This method describes the development of activity-based nanosensors consisting of protease substrates conjugated to a nanoparticle core. The event of proteolytic cleavage is dubbed the "pharmacokinetic switch", because cleaved peptide products are smaller than the renal size filtration limit of 5 nm23 and filter into urine to produce a noninvasive signal. Therefore, it is important to use nanoparticles or carriers with a hydrodynamic radius that is larger than 5 nm, as anything smaller will be rapidly cleared by kidneys and confound urine signals. We use pegylated IONPs because they are FDA-approved, well-tolerated, and have a circulating half-life of 3 - 5 hours.13 Another important consideration in formulating nanosensors is the PEG to peptide substrate molar ratio.24,25 Increasing the ratio will reduce non-specific cleavage by off-target proteases through steric shielding of peptides26, but potentially decrease on-target activity as well. Conversely, a lower PEG to peptide ratio will increase protease accessibility and cleavage of peptides, which will amplify detection signals but may also increase background noise. In vivo, a lower surface concentration of PEG may also increase nanosensor uptake by the reticuloendothelial system (RES) and decrease circulation time.
To apply this technology to diagnose other diseases, proteases that are upregulated in a disease-state should be identified from the literature17. Discovery efforts should focus on extracellular proteases because these nanosensors are not designed to penetrate cells to sense intracellular activity. These nanosensors are also engineered to sense endoproteases that cleave in the middle of the peptide, which provides many candidate diseases to target. By targeting extracellular endoproteases alone we have developed diagnostics for liver fibrosis, multiple types of cancer, and thrombosis13,19,20,21. This platform can be further designed to probe for exoprotease activity after endoprotease cleavage in the context of disease26,27. It is also important to design a peptide substrate that is specific for the protease of interest. This could be accomplished by screening candidate peptide sequences with the in vitro cleavage assay (steps 2.10 - 2.11). Potential non-specific protease cleavage should also be tested during peptide design. For example, in the case of MMP9, we tested substrate specificity with thrombin, a coagulation protease found at high concentrations in blood. To use activity nanosensors in vivo, the optimal urine collection time should be determined by monitoring kinetics of signal production by imaging or discrete sampling of the urine after administration of nanosensors. Mice can also be infused with sterile saline to overhydrate animals and increase urine production. Practically, this technology can be extended to any disease with upregulated or downregulated extracellular protease activity. A strength of this platform is that it allows for the amplification of target protease signal, so even if only a fraction of the disease-site protease population is surveyed, a significant read-out can be measured. The current platform is engineered to sense extracellular endoproteases. When applying this platform to other diseases, one needs to identify the protease biology of that disease, such that this platform can be tuned to sense proteases of interest.
This core technology can be further engineered with cleavage reporters that can be detected with different analytic platforms to increase the number of applications. For example, cleavage reporters that contain ligands for antibody binding can be detected by paper tests for low cost point-of-care diagnostics19. Additionally, labeling substrates with mass reporters allows multiple proteases to be simultaneously detected from urine by mass spectrometry13. In conclusion, this method describes formulating activity-based nanosensors to sense protease activity in vivo as a noninvasive urinary biomarker of disease.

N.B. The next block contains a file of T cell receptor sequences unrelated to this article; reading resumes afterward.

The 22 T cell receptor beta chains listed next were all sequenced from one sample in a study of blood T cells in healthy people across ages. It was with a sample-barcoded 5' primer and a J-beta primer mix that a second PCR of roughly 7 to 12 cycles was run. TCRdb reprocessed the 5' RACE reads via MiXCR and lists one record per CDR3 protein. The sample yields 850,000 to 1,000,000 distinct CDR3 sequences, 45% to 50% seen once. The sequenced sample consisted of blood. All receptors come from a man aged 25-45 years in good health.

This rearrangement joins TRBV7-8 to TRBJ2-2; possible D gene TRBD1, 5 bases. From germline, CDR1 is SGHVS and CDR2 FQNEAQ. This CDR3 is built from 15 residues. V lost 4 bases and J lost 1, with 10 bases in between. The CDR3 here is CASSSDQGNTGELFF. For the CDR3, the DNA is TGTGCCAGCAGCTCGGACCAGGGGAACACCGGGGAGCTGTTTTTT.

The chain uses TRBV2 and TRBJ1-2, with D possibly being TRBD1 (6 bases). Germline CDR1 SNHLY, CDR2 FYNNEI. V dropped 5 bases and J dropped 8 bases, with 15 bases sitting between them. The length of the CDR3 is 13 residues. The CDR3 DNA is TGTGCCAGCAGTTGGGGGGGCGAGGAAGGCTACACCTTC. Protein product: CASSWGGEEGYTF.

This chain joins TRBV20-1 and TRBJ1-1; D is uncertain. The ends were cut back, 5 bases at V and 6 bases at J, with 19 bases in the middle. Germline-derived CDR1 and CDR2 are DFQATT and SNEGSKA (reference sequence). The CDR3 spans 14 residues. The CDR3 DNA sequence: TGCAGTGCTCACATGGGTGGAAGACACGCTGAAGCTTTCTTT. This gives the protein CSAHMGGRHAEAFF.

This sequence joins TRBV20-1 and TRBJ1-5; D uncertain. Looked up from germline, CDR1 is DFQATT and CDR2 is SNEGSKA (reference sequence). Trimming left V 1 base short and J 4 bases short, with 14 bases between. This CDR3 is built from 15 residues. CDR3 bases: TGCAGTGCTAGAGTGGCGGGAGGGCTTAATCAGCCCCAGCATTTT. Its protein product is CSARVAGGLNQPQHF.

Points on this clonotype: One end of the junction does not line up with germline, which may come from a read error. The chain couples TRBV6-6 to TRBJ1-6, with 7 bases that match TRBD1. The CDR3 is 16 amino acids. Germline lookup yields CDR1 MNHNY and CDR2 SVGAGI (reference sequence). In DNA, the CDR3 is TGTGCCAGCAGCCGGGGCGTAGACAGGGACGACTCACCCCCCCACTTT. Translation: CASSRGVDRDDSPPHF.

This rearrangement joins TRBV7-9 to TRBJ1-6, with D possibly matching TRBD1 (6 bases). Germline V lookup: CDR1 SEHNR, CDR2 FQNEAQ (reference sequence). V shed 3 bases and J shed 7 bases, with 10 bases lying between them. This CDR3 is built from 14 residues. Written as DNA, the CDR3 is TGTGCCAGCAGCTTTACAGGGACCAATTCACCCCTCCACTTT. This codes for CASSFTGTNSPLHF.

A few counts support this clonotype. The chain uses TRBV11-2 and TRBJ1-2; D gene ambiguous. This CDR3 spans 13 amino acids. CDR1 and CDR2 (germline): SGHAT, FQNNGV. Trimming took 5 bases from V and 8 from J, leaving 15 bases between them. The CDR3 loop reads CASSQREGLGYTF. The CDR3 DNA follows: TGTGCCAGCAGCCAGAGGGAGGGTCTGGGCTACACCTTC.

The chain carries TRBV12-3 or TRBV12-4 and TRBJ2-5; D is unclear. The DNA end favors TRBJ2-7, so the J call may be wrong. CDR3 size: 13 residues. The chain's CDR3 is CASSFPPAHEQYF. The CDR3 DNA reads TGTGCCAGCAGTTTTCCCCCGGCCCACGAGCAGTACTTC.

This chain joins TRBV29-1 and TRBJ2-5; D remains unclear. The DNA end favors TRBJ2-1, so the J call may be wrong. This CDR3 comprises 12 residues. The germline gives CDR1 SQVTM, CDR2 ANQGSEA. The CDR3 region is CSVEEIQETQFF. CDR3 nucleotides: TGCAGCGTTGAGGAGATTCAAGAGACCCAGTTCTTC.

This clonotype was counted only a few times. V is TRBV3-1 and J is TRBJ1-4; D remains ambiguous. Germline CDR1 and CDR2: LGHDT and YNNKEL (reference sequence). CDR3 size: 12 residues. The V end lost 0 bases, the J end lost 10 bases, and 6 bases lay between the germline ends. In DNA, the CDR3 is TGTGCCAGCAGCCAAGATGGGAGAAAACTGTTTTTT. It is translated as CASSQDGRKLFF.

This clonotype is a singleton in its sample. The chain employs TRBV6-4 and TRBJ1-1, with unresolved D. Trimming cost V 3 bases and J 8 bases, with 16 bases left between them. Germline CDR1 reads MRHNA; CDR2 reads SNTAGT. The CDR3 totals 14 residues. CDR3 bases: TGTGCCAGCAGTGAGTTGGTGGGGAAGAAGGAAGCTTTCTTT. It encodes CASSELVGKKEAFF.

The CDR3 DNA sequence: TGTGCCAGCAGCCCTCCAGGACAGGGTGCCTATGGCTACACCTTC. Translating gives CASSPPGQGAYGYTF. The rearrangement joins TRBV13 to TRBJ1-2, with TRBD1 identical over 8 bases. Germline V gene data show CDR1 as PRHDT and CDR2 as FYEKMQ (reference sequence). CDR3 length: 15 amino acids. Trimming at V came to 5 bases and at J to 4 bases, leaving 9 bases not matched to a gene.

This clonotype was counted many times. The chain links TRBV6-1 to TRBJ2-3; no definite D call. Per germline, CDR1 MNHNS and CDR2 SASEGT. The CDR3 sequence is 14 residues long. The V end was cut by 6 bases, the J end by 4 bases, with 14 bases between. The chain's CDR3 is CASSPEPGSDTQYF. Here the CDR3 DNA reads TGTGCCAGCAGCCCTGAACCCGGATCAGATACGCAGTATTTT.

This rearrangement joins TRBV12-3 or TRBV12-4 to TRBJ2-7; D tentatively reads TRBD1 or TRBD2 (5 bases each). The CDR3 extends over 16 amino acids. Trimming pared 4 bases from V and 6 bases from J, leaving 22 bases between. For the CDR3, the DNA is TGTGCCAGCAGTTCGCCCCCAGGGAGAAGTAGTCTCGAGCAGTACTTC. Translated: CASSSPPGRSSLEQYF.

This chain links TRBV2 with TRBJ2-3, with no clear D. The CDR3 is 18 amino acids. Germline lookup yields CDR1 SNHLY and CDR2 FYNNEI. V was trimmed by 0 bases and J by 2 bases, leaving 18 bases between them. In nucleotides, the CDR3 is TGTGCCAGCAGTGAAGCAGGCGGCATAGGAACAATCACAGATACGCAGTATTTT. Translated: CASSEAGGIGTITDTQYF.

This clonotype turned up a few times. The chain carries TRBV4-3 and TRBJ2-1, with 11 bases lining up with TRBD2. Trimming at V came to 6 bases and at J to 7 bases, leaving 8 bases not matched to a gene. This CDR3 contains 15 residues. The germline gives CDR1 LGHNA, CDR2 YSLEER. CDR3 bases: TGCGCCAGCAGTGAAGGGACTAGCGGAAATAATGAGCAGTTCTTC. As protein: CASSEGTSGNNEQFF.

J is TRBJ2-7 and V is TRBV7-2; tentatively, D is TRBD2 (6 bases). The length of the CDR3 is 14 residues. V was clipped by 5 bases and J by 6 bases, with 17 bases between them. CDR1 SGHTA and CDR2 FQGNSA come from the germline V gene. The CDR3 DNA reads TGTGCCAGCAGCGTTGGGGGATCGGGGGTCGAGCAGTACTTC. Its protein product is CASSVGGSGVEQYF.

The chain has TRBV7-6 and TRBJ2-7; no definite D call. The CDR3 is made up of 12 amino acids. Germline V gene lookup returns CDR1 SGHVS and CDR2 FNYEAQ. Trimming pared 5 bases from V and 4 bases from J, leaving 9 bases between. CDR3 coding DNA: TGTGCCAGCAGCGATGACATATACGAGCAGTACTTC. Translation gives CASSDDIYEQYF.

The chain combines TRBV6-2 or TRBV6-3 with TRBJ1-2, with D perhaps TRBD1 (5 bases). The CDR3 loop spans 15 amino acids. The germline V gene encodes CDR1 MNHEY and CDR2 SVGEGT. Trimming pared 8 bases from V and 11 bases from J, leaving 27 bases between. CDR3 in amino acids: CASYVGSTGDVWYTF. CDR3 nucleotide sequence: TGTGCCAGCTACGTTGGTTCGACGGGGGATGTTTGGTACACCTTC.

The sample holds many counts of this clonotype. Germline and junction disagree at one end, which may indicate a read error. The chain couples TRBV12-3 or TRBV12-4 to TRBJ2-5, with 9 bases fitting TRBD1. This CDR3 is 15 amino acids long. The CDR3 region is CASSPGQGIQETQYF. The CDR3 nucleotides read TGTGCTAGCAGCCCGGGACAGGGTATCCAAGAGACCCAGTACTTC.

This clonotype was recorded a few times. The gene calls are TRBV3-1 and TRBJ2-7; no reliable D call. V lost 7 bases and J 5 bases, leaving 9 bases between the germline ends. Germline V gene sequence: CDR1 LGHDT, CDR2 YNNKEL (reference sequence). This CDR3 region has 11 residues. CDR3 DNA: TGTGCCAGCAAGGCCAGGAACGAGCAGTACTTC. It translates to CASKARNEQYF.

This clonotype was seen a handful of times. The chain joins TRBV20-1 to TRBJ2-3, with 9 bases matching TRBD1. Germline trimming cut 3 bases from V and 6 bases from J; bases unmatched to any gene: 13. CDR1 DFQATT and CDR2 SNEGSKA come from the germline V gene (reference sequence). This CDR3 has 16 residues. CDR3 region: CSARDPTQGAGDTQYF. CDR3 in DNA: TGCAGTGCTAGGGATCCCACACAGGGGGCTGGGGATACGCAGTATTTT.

Dr. Kwong is co-founder and serves as consultant to Glympse Bio, which is developing products related to the research described in this paper. This study could affect his personal financial status. The terms of this arrangement have been reviewed and approved by Georgia Tech in accordance with its conflict of interest policies
This work was funded by an NIH Director's New Innovator Award (Award No. DP2HD091793). Q.D.M. is supported by the NSF Graduate Research Fellowships Program (Grant No. DGE-1650044). B.A.H is supported by the National Institutes of Health GT BioMAT Training Grant under Award Number 5T32EB006343 as well as the Georgia Tech President's Fellowship. G.A.K. holds a Career Award at the Scientific Interface from the Burroughs Welcome Fund. The content is solely the responsibility of the authors and does not necessarily represent the official views of the National Institutes of Health.
|0.2 µm syringe filters||VWR||4652|
|15 mL conicals||VWR||89039-670|
|250 mL Erlenmeyer flask||VWR||89000-362|
|Hot Plate/Magnetic Stirrer||VWR||97042-634|
|Glacial acetic acid||VWR||97064-482|
|Albumin from Bovine Serum (BSA)||Thermo Fisher||A13100|
|Iron (III) chloride hexahydrate||Sigma||236489|
|Iron (II) chloride tetrahydrate||Sigma||44939|
|Sodium Hydroxide pellets||Sigma||221465-500G|
|Dextran||Pharmacosmos||5510 0020 9006|
|Amicon 15 mL 10k filters, 24 pk||Millipore||UFC901024|
|Amicon 15 mL 30k filters, 24 pk||Millipore||UFC903024|
|Amicon 15 mL 100k filters, 24 pk||Millipore||UFC910024|
|Zetasizer Nano ZS||Malvern Panalytical||NanoZS|
|Slide-A-Lyzer Dialysis Cassette||LifeTech||66130|
|Dynabeads MyOne Tosylactivated||LifeTech||65501|
|PEG 20k||Laysan Bio||MPEG-SH-20K-1g|
|Fluorescein Antibody [2A3]||GeneTex||GTX10257|
|Hiload 16/600 superdex 200||GE Healthcare||45-002-490|
|BD Insulin Syringes||Fisher||NC0872854|